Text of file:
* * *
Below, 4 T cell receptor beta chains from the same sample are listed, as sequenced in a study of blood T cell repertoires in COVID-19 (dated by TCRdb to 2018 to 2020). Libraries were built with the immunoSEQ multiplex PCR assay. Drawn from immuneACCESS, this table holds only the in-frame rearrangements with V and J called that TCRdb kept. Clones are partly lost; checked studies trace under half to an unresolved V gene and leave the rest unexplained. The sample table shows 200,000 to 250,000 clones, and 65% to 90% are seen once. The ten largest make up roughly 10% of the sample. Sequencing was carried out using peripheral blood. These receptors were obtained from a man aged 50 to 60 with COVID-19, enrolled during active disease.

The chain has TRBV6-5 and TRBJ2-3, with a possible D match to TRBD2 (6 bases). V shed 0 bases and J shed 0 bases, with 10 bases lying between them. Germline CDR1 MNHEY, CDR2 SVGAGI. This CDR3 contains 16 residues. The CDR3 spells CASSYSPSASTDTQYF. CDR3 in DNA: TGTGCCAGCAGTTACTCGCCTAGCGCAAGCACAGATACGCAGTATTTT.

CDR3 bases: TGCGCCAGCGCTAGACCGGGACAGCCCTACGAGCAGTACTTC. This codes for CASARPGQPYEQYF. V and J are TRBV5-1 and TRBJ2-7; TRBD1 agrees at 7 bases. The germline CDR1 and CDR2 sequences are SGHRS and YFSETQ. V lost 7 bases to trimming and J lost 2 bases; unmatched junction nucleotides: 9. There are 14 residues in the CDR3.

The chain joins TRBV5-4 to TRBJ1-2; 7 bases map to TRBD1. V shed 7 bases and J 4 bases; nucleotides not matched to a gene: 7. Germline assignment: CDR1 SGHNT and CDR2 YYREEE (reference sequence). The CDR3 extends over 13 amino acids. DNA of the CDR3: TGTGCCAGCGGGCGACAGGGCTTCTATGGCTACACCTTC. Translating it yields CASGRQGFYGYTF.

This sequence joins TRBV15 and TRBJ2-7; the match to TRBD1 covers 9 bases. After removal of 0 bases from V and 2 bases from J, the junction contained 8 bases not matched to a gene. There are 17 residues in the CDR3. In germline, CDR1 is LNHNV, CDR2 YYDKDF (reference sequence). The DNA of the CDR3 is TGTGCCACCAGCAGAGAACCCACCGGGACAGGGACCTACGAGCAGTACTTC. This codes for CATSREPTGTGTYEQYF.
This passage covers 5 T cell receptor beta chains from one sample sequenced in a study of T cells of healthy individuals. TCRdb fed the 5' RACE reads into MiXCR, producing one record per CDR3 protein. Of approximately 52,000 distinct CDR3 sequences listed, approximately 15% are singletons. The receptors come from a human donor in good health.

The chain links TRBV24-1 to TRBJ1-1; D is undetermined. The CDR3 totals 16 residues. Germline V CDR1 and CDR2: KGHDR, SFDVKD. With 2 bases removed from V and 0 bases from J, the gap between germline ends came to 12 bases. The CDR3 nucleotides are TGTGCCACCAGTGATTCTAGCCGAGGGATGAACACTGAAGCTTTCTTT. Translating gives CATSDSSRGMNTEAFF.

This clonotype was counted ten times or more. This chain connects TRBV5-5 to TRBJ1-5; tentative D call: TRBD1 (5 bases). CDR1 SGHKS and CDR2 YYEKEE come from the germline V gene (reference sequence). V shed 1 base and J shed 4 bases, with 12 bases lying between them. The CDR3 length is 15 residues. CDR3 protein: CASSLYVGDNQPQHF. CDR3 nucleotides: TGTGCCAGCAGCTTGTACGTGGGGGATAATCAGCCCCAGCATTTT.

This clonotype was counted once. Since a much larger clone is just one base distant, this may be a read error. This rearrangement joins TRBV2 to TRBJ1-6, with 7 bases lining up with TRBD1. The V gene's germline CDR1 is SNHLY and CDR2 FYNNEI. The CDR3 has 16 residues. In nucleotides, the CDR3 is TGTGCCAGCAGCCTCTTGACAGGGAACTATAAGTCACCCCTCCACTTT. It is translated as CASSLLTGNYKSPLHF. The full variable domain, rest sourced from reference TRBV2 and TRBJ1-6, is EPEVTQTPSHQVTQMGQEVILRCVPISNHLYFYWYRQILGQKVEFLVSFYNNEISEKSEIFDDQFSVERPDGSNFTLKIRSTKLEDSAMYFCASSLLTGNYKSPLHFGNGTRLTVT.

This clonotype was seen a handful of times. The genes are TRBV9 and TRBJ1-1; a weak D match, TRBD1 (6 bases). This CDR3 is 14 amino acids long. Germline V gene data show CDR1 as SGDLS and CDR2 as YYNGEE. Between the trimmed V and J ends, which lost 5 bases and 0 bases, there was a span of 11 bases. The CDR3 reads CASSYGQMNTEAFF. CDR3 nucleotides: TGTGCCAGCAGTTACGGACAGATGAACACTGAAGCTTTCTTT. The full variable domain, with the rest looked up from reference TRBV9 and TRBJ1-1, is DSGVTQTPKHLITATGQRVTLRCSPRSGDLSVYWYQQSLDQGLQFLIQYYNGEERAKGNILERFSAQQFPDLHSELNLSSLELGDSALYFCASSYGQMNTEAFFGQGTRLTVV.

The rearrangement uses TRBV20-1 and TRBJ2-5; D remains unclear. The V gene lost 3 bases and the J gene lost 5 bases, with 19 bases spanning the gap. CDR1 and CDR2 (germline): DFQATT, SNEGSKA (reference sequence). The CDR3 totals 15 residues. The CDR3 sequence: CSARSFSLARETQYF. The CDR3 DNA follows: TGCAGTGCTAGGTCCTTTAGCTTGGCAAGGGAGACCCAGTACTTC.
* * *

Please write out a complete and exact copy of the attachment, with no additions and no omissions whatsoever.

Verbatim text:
Below, 4 T cell receptor beta chains from the same sample are listed, as sequenced in a study of blood T cell repertoires in COVID-19 (dated by TCRdb to 2018 to 2020). Libraries were built with the immunoSEQ multiplex PCR assay. Drawn from immuneACCESS, this table holds only the in-frame rearrangements with V and J called that TCRdb kept. Clones are partly lost; checked studies trace under half to an unresolved V gene and leave the rest unexplained. The sample table shows 200,000 to 250,000 clones, and 65% to 90% are seen once. The ten largest make up roughly 10% of the sample. Sequencing was carried out using peripheral blood. These receptors were obtained from a man aged 50 to 60 with COVID-19, enrolled during active disease.

The chain has TRBV6-5 and TRBJ2-3, with a possible D match to TRBD2 (6 bases). V shed 0 bases and J shed 0 bases, with 10 bases lying between them. Germline CDR1 MNHEY, CDR2 SVGAGI. This CDR3 contains 16 residues. The CDR3 spells CASSYSPSASTDTQYF. CDR3 in DNA: TGTGCCAGCAGTTACTCGCCTAGCGCAAGCACAGATACGCAGTATTTT.

CDR3 bases: TGCGCCAGCGCTAGACCGGGACAGCCCTACGAGCAGTACTTC. This codes for CASARPGQPYEQYF. V and J are TRBV5-1 and TRBJ2-7; TRBD1 agrees at 7 bases. The germline CDR1 and CDR2 sequences are SGHRS and YFSETQ. V lost 7 bases to trimming and J lost 2 bases; unmatched junction nucleotides: 9. There are 14 residues in the CDR3.

The chain joins TRBV5-4 to TRBJ1-2; 7 bases map to TRBD1. V shed 7 bases and J 4 bases; nucleotides not matched to a gene: 7. Germline assignment: CDR1 SGHNT and CDR2 YYREEE (reference sequence). The CDR3 extends over 13 amino acids. DNA of the CDR3: TGTGCCAGCGGGCGACAGGGCTTCTATGGCTACACCTTC. Translating it yields CASGRQGFYGYTF.

This sequence joins TRBV15 and TRBJ2-7; the match to TRBD1 covers 9 bases. After removal of 0 bases from V and 2 bases from J, the junction contained 8 bases not matched to a gene. There are 17 residues in the CDR3. In germline, CDR1 is LNHNV, CDR2 YYDKDF (reference sequence). The DNA of the CDR3 is TGTGCCACCAGCAGAGAACCCACCGGGACAGGGACCTACGAGCAGTACTTC. This codes for CATSREPTGTGTYEQYF.
This passage covers 5 T cell receptor beta chains from one sample sequenced in a study of T cells of healthy individuals. TCRdb fed the 5' RACE reads into MiXCR, producing one record per CDR3 protein. Of approximately 52,000 distinct CDR3 sequences listed, approximately 15% are singletons. The receptors come from a human donor in good health.

The chain links TRBV24-1 to TRBJ1-1; D is undetermined. The CDR3 totals 16 residues. Germline V CDR1 and CDR2: KGHDR, SFDVKD. With 2 bases removed from V and 0 bases from J, the gap between germline ends came to 12 bases. The CDR3 nucleotides are TGTGCCACCAGTGATTCTAGCCGAGGGATGAACACTGAAGCTTTCTTT. Translating gives CATSDSSRGMNTEAFF.

This clonotype was counted ten times or more. This chain connects TRBV5-5 to TRBJ1-5; tentative D call: TRBD1 (5 bases). CDR1 SGHKS and CDR2 YYEKEE come from the germline V gene (reference sequence). V shed 1 base and J shed 4 bases, with 12 bases lying between them. The CDR3 length is 15 residues. CDR3 protein: CASSLYVGDNQPQHF. CDR3 nucleotides: TGTGCCAGCAGCTTGTACGTGGGGGATAATCAGCCCCAGCATTTT.

This clonotype was counted once. Since a much larger clone is just one base distant, this may be a read error. This rearrangement joins TRBV2 to TRBJ1-6, with 7 bases lining up with TRBD1. The V gene's germline CDR1 is SNHLY and CDR2 FYNNEI. The CDR3 has 16 residues. In nucleotides, the CDR3 is TGTGCCAGCAGCCTCTTGACAGGGAACTATAAGTCACCCCTCCACTTT. It is translated as CASSLLTGNYKSPLHF. The full variable domain, rest sourced from reference TRBV2 and TRBJ1-6, is EPEVTQTPSHQVTQMGQEVILRCVPISNHLYFYWYRQILGQKVEFLVSFYNNEISEKSEIFDDQFSVERPDGSNFTLKIRSTKLEDSAMYFCASSLLTGNYKSPLHFGNGTRLTVT.

This clonotype was seen a handful of times. The genes are TRBV9 and TRBJ1-1; a weak D match, TRBD1 (6 bases). This CDR3 is 14 amino acids long. Germline V gene data show CDR1 as SGDLS and CDR2 as YYNGEE. Between the trimmed V and J ends, which lost 5 bases and 0 bases, there was a span of 11 bases. The CDR3 reads CASSYGQMNTEAFF. CDR3 nucleotides: TGTGCCAGCAGTTACGGACAGATGAACACTGAAGCTTTCTTT. The full variable domain, with the rest looked up from reference TRBV9 and TRBJ1-1, is DSGVTQTPKHLITATGQRVTLRCSPRSGDLSVYWYQQSLDQGLQFLIQYYNGEERAKGNILERFSAQQFPDLHSELNLSSLELGDSALYFCASSYGQMNTEAFFGQGTRLTVV.

The rearrangement uses TRBV20-1 and TRBJ2-5; D remains unclear. The V gene lost 3 bases and the J gene lost 5 bases, with 19 bases spanning the gap. CDR1 and CDR2 (germline): DFQATT, SNEGSKA (reference sequence). The CDR3 totals 15 residues. The CDR3 sequence: CSARSFSLARETQYF. The CDR3 DNA follows: TGCAGTGCTAGGTCCTTTAGCTTGGCAAGGGAGACCCAGTACTTC.